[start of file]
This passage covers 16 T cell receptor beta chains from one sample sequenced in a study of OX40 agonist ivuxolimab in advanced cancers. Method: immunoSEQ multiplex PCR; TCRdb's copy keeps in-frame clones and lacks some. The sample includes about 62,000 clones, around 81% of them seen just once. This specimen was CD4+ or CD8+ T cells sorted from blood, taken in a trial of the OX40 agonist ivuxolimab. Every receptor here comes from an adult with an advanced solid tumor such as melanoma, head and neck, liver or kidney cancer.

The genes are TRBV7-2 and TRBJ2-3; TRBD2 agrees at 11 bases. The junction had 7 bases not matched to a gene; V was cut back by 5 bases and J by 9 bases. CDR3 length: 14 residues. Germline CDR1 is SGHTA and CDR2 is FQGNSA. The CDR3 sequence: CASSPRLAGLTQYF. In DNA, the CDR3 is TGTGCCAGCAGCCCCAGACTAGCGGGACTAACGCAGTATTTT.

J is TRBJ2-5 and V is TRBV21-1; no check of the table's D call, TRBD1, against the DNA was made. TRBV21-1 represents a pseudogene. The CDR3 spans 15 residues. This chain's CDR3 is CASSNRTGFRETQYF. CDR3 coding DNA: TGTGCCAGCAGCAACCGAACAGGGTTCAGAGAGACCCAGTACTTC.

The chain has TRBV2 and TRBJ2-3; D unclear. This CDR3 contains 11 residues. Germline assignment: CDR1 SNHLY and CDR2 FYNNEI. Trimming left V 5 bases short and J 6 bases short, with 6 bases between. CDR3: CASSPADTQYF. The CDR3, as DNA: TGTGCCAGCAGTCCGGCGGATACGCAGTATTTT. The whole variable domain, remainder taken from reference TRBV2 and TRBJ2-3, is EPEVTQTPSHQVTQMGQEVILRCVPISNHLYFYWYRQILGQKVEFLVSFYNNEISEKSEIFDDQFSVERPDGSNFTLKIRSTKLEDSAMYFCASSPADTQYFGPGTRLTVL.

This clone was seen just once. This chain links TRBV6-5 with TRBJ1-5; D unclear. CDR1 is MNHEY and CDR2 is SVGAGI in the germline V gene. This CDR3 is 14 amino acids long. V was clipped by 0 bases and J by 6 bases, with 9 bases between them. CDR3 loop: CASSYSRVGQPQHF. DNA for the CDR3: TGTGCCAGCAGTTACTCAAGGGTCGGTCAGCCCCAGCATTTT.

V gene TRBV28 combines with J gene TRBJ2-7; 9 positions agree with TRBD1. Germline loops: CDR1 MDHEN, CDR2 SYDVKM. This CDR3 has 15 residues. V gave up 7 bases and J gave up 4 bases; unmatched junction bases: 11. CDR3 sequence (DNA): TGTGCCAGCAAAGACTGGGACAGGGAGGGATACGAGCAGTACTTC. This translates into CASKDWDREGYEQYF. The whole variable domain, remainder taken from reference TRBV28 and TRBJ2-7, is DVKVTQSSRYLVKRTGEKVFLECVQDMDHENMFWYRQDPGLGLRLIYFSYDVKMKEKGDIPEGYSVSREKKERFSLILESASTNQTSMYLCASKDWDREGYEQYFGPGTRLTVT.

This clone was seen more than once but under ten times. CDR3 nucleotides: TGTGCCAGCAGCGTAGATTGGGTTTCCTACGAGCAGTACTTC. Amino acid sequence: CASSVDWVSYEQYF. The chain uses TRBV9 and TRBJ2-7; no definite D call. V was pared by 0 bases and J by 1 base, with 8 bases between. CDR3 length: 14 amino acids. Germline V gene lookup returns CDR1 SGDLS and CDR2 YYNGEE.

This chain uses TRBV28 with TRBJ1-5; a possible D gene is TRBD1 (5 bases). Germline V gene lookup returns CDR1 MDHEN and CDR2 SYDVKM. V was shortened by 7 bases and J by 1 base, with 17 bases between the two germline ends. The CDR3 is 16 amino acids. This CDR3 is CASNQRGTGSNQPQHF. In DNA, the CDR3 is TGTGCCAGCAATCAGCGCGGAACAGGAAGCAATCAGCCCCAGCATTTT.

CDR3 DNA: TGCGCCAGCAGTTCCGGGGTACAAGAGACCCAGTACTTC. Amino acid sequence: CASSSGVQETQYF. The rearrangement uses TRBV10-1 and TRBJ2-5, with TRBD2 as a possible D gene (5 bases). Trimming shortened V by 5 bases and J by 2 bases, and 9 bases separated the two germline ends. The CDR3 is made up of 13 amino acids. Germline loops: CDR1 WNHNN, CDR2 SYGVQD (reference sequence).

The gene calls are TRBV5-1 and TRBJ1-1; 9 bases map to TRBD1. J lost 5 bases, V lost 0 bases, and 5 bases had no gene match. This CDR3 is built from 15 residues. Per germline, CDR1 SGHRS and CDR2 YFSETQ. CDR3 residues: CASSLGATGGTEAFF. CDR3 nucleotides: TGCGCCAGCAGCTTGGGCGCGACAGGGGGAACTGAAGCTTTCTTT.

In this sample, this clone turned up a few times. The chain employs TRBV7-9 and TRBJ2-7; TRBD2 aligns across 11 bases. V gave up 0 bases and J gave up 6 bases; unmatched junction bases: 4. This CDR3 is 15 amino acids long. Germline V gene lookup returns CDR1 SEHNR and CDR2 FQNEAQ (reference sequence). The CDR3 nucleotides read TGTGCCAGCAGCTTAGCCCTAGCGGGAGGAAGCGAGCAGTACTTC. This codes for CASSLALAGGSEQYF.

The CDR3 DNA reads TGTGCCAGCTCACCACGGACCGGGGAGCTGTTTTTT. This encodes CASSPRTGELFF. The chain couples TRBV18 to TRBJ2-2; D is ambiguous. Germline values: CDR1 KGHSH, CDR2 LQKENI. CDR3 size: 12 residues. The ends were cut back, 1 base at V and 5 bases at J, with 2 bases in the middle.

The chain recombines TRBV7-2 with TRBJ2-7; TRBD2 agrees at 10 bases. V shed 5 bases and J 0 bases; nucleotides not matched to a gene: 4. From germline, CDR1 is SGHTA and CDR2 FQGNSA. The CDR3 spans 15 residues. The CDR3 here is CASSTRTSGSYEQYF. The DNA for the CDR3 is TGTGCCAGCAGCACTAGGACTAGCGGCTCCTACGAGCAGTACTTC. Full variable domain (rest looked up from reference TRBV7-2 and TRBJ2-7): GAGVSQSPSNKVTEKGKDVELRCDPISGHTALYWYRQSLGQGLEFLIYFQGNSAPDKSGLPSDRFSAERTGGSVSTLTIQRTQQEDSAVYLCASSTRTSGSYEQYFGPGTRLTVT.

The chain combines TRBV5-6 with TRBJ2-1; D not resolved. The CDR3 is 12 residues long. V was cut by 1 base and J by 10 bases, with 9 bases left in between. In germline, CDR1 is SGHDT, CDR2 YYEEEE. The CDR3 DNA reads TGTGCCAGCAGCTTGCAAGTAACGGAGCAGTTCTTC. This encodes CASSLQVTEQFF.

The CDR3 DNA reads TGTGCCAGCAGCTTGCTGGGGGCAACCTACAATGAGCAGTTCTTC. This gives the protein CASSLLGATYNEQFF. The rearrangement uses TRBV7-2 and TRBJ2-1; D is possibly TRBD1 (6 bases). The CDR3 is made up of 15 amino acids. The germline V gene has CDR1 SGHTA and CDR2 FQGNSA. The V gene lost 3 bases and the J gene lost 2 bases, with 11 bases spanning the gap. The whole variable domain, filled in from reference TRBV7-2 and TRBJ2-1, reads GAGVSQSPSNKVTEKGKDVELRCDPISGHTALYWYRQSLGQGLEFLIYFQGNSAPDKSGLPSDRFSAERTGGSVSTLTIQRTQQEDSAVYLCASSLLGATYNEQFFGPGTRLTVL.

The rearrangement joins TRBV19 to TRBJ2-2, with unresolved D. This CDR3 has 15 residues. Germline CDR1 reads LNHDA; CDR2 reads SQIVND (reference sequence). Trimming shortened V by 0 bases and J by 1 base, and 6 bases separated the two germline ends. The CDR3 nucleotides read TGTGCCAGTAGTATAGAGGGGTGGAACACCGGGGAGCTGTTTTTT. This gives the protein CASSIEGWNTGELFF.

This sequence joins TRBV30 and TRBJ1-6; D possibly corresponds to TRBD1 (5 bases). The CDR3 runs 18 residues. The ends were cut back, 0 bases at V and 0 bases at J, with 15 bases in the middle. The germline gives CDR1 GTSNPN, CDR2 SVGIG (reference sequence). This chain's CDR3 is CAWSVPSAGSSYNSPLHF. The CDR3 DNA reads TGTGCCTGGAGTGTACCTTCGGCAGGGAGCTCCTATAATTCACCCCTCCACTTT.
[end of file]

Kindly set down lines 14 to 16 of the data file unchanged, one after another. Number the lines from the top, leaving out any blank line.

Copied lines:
The chain combines TRBV5-6 with TRBJ2-1; D not resolved. The CDR3 is 12 residues long. V was cut by 1 base and J by 10 bases, with 9 bases left in between. In germline, CDR1 is SGHDT, CDR2 YYEEEE. The CDR3 DNA reads TGTGCCAGCAGCTTGCAAGTAACGGAGCAGTTCTTC. This encodes CASSLQVTEQFF.

The CDR3 DNA reads TGTGCCAGCAGCTTGCTGGGGGCAACCTACAATGAGCAGTTCTTC. This gives the protein CASSLLGATYNEQFF. The rearrangement uses TRBV7-2 and TRBJ2-1; D is possibly TRBD1 (6 bases). The CDR3 is made up of 15 amino acids. The germline V gene has CDR1 SGHTA and CDR2 FQGNSA. The V gene lost 3 bases and the J gene lost 2 bases, with 11 bases spanning the gap. The whole variable domain, filled in from reference TRBV7-2 and TRBJ2-1, reads GAGVSQSPSNKVTEKGKDVELRCDPISGHTALYWYRQSLGQGLEFLIYFQGNSAPDKSGLPSDRFSAERTGGSVSTLTIQRTQQEDSAVYLCASSLLGATYNEQFFGPGTRLTVL.

The rearrangement joins TRBV19 to TRBJ2-2, with unresolved D. This CDR3 has 15 residues. Germline CDR1 reads LNHDA; CDR2 reads SQIVND (reference sequence). Trimming shortened V by 0 bases and J by 1 base, and 6 bases separated the two germline ends. The CDR3 nucleotides read TGTGCCAGTAGTATAGAGGGGTGGAACACCGGGGAGCTGTTTTTT. This gives the protein CASSIEGWNTGELFF.